The informal register is the casual, everyday language used in conversations with friends and family. It is relaxed and uses common vocabulary. It is friendly.
Encouraging children to navigate the informal register fosters free expression of thoughts, nurtures social skills, and strengthens connections.
The informal register is essential for society. But what happens when students get stuck? This is where many of my students are. Their exposure to language is nearly all casual, with limited exposure to formal registers during school.
I’ve noticed that students who can switch between the language registers feel uncomfortable around their friends and choose not to. I also have many students who cannot switch between the language registers at all. These issues often cause students to make little or no progress in their academic work.
As students graduate and join the workforce, they have difficulties completing tasks that require formal writing, making them less likely to get promoted. Ultimately, this plays a part in keeping people in poverty.
II.A. Very Casual Register
Some people point out an additional register. This register is even more casual than the casual register. It is the register of the unhoused, often the poorest of people.
You might meet students in this register if they have unstable housing situations or are in foster care. As these students get older, it becomes difficult to teach them how to switch to other registers, but it is also essential we try.
III. Technical Register:
The technical register is for specialized fields like science, technology, or medicine. It involves domain-specific vocabulary, precise terminology, and complex concepts. Introducing children to the technical register expands their knowledge base, develops analytical thinking, and enhances problem-solving abilities.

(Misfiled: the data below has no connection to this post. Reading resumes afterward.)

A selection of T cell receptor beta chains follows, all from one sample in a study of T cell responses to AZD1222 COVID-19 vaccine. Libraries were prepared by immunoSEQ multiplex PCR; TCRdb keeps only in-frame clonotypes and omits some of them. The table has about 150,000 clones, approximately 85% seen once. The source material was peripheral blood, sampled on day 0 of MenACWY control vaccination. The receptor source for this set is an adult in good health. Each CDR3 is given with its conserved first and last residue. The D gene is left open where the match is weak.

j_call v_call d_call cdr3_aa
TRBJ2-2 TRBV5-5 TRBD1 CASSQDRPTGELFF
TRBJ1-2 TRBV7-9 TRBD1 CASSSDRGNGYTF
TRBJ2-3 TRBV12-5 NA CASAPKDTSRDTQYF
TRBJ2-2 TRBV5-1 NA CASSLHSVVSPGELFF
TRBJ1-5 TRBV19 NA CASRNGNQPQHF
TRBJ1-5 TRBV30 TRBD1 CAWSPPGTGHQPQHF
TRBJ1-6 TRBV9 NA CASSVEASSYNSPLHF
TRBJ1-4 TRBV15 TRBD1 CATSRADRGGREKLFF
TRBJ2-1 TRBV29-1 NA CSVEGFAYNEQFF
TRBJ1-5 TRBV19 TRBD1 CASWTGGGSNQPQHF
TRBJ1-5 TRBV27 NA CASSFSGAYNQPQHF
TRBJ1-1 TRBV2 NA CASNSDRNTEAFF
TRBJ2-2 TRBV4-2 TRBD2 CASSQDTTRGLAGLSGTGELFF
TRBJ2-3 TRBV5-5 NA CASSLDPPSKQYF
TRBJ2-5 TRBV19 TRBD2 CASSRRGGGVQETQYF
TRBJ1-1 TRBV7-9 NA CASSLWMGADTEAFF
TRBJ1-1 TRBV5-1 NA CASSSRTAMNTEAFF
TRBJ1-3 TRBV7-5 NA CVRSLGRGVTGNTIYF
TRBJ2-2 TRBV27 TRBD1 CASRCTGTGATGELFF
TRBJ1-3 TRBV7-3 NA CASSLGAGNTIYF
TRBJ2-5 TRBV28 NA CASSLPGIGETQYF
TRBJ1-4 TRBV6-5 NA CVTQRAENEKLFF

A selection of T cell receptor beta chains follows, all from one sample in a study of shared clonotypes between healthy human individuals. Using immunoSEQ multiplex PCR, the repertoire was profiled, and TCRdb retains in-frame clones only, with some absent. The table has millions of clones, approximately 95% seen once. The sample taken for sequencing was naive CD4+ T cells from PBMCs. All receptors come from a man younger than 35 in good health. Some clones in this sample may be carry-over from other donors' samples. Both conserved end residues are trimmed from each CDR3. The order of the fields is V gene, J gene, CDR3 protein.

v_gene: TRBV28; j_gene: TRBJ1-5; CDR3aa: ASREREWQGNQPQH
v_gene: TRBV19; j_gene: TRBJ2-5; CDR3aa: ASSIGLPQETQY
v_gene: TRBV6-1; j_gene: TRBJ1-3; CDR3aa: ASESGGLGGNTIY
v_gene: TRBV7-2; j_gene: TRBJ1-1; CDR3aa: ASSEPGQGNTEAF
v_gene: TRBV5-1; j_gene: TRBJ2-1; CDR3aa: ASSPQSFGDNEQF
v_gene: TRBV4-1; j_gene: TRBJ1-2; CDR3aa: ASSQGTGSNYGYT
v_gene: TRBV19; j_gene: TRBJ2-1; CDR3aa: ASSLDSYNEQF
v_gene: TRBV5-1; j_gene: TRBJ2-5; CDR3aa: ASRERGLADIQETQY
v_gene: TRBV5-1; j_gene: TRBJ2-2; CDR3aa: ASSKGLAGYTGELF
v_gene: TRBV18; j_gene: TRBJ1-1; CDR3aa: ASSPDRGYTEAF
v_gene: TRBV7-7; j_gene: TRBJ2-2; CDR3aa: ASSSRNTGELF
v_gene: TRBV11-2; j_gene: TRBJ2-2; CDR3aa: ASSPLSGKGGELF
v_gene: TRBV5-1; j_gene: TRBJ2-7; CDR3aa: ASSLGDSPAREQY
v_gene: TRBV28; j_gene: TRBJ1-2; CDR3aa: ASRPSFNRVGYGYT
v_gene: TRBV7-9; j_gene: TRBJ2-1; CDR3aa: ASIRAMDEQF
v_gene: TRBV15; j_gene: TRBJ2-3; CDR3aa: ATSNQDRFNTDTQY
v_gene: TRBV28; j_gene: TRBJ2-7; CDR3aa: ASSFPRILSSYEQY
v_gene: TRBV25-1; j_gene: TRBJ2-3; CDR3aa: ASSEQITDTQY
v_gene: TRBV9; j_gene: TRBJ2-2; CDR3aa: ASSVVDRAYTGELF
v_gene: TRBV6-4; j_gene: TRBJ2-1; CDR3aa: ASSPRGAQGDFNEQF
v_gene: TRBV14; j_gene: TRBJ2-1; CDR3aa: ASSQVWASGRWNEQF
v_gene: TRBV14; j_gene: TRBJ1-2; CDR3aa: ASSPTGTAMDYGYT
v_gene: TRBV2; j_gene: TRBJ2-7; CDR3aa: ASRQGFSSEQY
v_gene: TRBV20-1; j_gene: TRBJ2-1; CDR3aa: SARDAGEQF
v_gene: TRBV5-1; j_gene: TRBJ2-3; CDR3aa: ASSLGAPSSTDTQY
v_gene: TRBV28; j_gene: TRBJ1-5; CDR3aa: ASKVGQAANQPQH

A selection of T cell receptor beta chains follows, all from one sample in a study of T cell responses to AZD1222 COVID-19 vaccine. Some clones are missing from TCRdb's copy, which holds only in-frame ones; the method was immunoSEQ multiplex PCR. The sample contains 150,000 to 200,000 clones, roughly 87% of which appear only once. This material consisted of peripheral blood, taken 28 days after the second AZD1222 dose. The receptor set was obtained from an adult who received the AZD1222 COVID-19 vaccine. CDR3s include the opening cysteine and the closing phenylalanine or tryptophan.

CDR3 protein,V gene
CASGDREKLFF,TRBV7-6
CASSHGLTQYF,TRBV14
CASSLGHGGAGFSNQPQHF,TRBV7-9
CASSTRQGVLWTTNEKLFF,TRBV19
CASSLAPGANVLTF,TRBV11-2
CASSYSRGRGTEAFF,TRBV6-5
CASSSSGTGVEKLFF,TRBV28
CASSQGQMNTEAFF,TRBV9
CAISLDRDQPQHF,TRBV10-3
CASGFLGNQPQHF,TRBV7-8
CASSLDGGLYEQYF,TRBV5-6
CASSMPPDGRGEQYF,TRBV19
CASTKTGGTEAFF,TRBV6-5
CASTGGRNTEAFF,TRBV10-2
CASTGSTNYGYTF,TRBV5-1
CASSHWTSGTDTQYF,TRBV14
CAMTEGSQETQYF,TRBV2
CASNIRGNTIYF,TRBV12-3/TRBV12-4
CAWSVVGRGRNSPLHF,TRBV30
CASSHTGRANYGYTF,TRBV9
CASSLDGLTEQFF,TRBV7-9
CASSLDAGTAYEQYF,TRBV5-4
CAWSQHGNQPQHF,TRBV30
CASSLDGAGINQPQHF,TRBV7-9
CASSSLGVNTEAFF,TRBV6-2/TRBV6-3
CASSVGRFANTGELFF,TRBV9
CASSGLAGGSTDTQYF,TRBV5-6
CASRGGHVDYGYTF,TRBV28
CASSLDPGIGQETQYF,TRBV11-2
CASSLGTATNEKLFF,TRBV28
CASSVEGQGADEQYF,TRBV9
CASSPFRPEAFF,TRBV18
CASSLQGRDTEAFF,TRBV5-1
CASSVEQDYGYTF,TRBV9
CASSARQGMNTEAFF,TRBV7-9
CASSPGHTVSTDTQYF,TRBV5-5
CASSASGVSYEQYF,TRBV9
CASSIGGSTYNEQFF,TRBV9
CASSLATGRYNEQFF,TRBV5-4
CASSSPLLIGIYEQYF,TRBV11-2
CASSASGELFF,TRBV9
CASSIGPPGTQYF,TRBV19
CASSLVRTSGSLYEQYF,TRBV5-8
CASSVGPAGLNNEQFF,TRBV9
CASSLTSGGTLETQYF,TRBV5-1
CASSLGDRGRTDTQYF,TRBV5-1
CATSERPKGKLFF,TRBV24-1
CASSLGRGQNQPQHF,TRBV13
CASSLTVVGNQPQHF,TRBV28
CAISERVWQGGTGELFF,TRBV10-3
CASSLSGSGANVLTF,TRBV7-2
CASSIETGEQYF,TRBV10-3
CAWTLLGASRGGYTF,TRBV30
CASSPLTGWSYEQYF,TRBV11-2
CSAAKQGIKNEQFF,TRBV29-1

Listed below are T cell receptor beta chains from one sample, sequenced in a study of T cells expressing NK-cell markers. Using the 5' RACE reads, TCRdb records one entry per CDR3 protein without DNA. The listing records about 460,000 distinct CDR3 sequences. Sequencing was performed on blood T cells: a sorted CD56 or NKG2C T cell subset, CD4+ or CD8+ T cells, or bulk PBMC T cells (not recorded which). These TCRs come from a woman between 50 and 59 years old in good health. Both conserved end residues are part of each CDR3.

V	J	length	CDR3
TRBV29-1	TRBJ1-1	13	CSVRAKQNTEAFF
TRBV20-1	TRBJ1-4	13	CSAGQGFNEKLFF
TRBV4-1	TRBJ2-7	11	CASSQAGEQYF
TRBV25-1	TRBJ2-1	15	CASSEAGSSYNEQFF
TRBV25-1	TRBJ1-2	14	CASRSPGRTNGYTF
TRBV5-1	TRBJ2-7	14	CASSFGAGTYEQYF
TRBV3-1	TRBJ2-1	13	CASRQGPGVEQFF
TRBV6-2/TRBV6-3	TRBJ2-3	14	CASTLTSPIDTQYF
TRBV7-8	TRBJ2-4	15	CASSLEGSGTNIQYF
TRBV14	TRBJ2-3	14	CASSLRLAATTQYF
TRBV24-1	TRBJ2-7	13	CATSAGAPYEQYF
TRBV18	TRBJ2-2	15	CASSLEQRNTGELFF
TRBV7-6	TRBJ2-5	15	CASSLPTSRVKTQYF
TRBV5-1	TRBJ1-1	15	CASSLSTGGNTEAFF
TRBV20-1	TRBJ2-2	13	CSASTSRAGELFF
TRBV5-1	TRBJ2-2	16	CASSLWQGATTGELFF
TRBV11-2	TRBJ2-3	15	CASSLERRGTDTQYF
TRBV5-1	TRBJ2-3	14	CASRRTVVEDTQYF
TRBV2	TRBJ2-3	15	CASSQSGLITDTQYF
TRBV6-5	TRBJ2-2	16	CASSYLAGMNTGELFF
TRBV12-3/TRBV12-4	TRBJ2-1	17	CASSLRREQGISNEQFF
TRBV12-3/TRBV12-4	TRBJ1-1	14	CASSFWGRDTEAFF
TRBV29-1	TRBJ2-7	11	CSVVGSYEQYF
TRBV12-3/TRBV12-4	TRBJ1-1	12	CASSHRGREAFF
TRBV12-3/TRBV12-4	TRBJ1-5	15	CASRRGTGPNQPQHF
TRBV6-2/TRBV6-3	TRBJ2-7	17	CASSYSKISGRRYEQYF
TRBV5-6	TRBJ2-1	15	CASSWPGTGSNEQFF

If we know students are struggling to move out of the casual register, then it follows they have a difficult time studying subjects with complex, domain-specific language.
When these students become adults, they will have difficulties completing forms at the doctor’s office or passing university or technical college exams.
IV. Literary Register:
The literary register encompasses poetry, novels, and creative writing. It embraces metaphorical language, vivid descriptions, and emotional depth.
Engaging children in this register stimulates imagination, encourages creative thinking, and nurtures empathy.
The literary register is significantly less technical. It might seem less important because we do not use it on job applications or when visiting the doctor.
However, this register promotes creativity and emotional well-being. It helps us articulate our thoughts and emotions and aids in problem-solving skills.
Educators need to understand these registers because understanding where our students operate will make it easier for us to find solutions for them. It is essential we have trained educators in the classroom with the correct training to understand and work with students stuck in casual registers. Using this information will help us create engagement for our students, creating a more inclusive classroom.